China is still world’s least religious country
Survey says 63% of world's population is “religious.” Thailand comes out as most religious country. European countries like Czech Republic and Spain among top ten "atheist" countries.
The Guardian, The Telegraph · 15 APRIL 2015 · 17:48 CET
WIN/Gallup International has published its latest data exploring the religious beliefs of 63,898 people (about 1,000 in each country) from 65 countries across the globe.
According to the study, more than six in ten citizens around the world described themselves as "religious", while one in five (22%) said they were not and 11% considered themselves atheists.
Since several countries of Africa and The Middle East (where there is a lack of religious freedom) were not quizzed by Gallup, the most religious country is Thailand, where 94% belong to a faith and just 1% are atheists.
Following Thailand, we find Armenia, Bangladesh, Georgia and Morocco, with 93% of people who said they were religious.
At the bottom of the list was China, where only 6% of people said they were religious while 61% defined themselves as convinced atheists.
The other countries with the highest rates of atheism among its citizens are Hong Kong (34%), Japan (31%), Czech Republic (30%), and Spain (20%).
Western Europe and Oceania are where opinions are most polarized between those who think of themselves as religious and those who do not. It is also, in these two regions and in Asia where the largest number of atheists are found - slightly over 1 out of 10 in each region (Western Europe: 14%; Asia 14%; Oceania 12%).
In Africa, the Americas, Asia, Eastern Europe, and the Middle East, religion is well more than double the size of any of the alternatives.
The relationship between gender, age, income, education and people’s religiosity was also studied in the survey.
Overall, those under 34 tend to be more religious (about 66% as against about 60% for the other age groups), and people in the middle aged bracket (44-54) are the most likely to be atheist.
Individuals without what is considered an education are the most religious (80%) but religious people are a majority in all educational levels.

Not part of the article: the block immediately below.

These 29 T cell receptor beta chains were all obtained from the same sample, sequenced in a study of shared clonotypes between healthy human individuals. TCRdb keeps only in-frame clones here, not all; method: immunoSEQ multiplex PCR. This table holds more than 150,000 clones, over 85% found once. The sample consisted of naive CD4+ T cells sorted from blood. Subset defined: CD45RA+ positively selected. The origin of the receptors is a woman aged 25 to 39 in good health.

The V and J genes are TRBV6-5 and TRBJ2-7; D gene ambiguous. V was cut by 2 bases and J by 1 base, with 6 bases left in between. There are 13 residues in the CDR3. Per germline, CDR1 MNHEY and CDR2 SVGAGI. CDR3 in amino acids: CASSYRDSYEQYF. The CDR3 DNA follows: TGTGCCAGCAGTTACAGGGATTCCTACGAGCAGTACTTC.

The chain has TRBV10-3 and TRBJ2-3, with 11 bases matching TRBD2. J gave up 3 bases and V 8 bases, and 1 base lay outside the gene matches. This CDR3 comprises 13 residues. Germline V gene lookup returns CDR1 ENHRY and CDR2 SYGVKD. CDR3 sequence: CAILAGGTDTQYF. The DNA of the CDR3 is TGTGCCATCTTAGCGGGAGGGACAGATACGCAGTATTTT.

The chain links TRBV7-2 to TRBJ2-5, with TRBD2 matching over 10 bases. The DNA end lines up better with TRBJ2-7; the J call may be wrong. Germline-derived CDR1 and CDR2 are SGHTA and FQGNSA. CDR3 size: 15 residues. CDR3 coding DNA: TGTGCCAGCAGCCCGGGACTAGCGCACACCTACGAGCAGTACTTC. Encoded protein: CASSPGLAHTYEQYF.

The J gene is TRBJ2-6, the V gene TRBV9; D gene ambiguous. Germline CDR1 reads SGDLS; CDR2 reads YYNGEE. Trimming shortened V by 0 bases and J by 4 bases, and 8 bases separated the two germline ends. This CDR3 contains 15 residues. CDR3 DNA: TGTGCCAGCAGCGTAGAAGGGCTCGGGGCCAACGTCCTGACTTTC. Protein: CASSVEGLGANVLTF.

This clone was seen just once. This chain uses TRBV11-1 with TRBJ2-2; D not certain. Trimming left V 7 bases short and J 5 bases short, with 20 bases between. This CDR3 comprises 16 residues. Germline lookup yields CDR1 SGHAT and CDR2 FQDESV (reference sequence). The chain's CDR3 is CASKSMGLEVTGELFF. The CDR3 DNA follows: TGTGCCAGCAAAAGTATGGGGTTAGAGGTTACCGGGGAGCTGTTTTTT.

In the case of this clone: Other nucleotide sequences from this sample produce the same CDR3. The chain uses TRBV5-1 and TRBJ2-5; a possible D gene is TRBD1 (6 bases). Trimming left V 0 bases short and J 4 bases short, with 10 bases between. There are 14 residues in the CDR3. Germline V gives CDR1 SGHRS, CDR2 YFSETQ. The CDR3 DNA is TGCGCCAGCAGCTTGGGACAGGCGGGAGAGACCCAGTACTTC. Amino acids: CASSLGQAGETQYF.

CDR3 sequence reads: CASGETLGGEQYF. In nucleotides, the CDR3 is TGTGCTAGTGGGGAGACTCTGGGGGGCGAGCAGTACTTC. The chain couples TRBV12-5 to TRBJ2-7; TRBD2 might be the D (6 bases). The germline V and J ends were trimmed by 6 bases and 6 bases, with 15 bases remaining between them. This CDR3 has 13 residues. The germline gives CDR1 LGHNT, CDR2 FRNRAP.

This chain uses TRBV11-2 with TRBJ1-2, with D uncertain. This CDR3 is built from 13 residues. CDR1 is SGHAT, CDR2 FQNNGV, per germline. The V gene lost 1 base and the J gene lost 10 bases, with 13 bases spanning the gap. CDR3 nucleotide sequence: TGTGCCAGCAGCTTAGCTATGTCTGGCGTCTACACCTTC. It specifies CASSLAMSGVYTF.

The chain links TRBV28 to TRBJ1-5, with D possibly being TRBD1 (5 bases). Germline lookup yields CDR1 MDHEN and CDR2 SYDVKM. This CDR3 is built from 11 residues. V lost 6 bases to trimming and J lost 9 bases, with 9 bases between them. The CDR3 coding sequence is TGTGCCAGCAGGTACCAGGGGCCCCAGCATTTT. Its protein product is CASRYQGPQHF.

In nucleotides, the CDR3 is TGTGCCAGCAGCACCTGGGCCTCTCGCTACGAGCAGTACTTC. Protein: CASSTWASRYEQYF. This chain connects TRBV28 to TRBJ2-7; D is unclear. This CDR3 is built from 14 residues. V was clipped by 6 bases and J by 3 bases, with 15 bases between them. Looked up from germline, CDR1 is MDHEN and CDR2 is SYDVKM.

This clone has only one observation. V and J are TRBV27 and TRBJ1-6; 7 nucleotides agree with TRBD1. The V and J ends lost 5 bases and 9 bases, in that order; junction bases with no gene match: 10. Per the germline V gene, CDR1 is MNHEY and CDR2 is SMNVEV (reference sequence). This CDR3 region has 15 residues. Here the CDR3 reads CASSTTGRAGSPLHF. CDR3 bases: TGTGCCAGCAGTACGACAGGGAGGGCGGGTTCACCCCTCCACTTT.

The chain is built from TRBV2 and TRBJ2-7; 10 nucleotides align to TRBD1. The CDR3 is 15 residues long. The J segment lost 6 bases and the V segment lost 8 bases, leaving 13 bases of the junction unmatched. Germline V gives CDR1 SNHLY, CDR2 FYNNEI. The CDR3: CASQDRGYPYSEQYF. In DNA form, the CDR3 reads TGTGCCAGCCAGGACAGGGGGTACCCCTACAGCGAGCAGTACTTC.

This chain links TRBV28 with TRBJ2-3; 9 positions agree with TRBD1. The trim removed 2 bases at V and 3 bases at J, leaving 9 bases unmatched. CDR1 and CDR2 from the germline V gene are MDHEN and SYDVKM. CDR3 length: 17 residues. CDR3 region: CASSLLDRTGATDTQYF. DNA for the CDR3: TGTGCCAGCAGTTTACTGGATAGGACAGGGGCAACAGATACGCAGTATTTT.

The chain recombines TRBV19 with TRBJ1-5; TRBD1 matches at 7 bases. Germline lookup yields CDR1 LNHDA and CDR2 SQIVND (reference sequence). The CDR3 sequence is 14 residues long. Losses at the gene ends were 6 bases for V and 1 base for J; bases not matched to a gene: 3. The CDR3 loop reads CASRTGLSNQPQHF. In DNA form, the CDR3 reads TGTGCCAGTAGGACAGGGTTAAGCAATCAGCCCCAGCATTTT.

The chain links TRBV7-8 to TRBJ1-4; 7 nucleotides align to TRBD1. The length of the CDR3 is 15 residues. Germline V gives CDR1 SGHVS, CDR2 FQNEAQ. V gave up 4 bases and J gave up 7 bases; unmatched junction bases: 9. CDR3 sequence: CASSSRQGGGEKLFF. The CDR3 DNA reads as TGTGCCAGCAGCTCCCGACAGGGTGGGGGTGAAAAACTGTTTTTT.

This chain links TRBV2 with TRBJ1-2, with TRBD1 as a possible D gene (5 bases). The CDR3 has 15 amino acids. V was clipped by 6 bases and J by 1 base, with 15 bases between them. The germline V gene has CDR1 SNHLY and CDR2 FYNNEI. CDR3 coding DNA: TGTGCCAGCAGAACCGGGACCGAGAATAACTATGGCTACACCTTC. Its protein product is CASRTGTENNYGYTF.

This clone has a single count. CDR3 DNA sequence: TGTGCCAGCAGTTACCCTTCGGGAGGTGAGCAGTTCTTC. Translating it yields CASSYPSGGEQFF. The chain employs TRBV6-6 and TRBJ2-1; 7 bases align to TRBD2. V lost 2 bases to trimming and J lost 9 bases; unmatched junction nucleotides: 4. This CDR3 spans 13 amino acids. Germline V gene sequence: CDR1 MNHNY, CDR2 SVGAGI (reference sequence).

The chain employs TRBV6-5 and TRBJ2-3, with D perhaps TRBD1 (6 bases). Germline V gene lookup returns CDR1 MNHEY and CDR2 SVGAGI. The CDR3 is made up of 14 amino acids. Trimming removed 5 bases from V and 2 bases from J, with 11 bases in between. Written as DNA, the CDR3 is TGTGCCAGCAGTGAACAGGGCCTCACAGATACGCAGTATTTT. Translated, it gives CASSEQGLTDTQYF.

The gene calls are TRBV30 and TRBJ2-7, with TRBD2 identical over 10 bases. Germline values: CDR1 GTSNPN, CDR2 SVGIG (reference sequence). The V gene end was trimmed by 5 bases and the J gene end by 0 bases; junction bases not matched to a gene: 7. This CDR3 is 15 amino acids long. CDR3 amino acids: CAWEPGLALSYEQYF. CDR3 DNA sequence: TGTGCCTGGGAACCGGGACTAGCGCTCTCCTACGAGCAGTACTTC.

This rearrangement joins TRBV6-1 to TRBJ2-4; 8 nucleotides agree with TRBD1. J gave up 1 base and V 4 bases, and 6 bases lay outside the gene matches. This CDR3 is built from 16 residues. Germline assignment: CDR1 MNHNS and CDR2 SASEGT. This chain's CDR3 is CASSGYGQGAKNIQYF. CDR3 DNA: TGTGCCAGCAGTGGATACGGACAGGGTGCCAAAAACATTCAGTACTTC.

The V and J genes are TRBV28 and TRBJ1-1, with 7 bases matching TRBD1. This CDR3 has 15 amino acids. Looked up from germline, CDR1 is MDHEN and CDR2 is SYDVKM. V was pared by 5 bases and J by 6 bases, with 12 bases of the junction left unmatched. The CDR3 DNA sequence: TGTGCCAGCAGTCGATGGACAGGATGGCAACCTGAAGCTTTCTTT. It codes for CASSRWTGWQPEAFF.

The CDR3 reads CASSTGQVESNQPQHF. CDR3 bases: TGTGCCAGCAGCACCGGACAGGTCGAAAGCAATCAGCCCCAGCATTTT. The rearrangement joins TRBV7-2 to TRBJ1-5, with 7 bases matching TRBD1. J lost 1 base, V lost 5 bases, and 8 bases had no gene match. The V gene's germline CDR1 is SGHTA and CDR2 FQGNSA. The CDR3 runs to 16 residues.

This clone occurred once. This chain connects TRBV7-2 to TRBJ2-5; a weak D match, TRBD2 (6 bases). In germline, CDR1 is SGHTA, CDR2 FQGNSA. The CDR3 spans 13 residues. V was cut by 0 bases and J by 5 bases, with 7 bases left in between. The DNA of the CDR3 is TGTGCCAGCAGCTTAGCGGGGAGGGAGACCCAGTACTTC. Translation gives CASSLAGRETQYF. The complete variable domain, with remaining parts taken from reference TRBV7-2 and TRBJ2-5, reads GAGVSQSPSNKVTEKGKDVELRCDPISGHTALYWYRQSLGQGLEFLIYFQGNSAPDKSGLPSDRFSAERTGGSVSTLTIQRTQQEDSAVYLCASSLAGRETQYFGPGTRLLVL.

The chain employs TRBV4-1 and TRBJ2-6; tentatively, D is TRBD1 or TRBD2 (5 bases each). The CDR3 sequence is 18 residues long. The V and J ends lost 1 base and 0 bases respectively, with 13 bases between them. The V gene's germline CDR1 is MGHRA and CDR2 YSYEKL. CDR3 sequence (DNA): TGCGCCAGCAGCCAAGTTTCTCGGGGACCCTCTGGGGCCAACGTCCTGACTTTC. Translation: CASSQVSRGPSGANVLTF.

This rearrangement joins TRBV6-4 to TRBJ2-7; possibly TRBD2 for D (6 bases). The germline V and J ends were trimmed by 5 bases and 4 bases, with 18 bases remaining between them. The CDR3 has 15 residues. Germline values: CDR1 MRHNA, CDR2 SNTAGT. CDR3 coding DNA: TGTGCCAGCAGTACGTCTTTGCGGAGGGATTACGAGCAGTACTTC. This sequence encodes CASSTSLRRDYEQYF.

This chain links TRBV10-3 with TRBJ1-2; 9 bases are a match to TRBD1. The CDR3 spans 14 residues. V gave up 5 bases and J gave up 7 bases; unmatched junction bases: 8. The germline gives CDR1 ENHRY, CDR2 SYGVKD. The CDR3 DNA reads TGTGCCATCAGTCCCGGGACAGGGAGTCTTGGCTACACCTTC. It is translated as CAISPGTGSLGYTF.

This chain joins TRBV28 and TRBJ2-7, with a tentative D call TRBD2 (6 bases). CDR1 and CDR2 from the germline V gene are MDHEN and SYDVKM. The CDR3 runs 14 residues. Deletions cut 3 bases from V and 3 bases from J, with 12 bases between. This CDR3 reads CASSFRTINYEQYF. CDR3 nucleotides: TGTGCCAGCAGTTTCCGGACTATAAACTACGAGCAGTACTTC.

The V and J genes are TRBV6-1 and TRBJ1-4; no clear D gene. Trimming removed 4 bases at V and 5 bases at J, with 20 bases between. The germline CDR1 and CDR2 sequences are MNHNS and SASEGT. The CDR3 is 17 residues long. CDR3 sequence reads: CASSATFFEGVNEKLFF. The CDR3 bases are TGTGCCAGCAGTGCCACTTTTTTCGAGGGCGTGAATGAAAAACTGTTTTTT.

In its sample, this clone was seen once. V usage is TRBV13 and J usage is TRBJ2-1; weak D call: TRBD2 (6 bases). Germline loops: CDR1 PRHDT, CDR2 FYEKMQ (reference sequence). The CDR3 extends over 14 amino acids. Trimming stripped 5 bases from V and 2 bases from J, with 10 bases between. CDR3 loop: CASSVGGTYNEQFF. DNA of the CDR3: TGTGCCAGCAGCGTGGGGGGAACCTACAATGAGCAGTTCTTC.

One of the more influential factors, it seems, is income: there is a marked drop-off in religiosity between middle income individuals and upper-middle individuals. It is especially pronounced in the number who identify as atheist, going from 8%in middle income to 25% in the 'medium high' range.
Jean-Marc Leger, president of Win/Gallup International, said globally an average of two-thirds of people still consider themselves religious. “Religion continues to dominate our everyday lives and we see that the total number of people who consider themselves to be religious is actually relatively high”, he said.
“Furthermore, with the trend of an increasingly religious youth globally, we can assume that the number of people who consider themselves religious will only continue to increase”, he added.
The Catholic Biblical Federation and GfK-Eurisko, carried out a survey in 2008 called “The reading of the Scriptures” that analyzed the reading and understanding of the Bible in nine countries: the United States, United Kingdom, the Netherlands, Germany, France, Spain, Italy, Poland and Russia.
The percentage of Europeans affirming they had read a Bible passage in the previous year varied from a high of 38% in Poland to a low of 20%.
Luca Diotallevi, a sociology teacher at Rome University, and the coordinator of the study, said a few more Protestants than Catholics reported having and reading the Bible, but the difference was so slight that it "was not statistically relevant."
The percentage of respondents who said they had a Bible at home was 93% in the United States, 85% in Poland, 75% in Italy, 74% in Germany, 67% in both the United Kingdom and the Netherlands, 65% in Russia, 61%% in Spain and 48% in France.